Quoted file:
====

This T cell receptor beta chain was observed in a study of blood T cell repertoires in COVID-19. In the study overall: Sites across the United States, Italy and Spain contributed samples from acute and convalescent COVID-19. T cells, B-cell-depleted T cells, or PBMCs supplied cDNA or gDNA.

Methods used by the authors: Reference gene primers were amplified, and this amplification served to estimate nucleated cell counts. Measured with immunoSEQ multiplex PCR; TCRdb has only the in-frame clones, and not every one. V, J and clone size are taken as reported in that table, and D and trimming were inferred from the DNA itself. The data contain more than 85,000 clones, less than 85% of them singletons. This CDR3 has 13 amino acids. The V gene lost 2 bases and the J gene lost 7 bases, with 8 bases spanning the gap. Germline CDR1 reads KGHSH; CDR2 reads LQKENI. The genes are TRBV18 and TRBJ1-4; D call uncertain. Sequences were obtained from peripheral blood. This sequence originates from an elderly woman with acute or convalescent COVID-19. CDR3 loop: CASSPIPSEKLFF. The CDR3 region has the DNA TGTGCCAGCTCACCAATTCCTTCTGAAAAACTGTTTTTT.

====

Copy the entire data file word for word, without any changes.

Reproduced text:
This T cell receptor beta chain was observed in a study of blood T cell repertoires in COVID-19. In the study overall: Sites across the United States, Italy and Spain contributed samples from acute and convalescent COVID-19. T cells, B-cell-depleted T cells, or PBMCs supplied cDNA or gDNA.

Methods used by the authors: Reference gene primers were amplified, and this amplification served to estimate nucleated cell counts. Measured with immunoSEQ multiplex PCR; TCRdb has only the in-frame clones, and not every one. V, J and clone size are taken as reported in that table, and D and trimming were inferred from the DNA itself. The data contain more than 85,000 clones, less than 85% of them singletons. This CDR3 has 13 amino acids. The V gene lost 2 bases and the J gene lost 7 bases, with 8 bases spanning the gap. Germline CDR1 reads KGHSH; CDR2 reads LQKENI. The genes are TRBV18 and TRBJ1-4; D call uncertain. Sequences were obtained from peripheral blood. This sequence originates from an elderly woman with acute or convalescent COVID-19. CDR3 loop: CASSPIPSEKLFF. The CDR3 region has the DNA TGTGCCAGCTCACCAATTCCTTCTGAAAAACTGTTTTTT.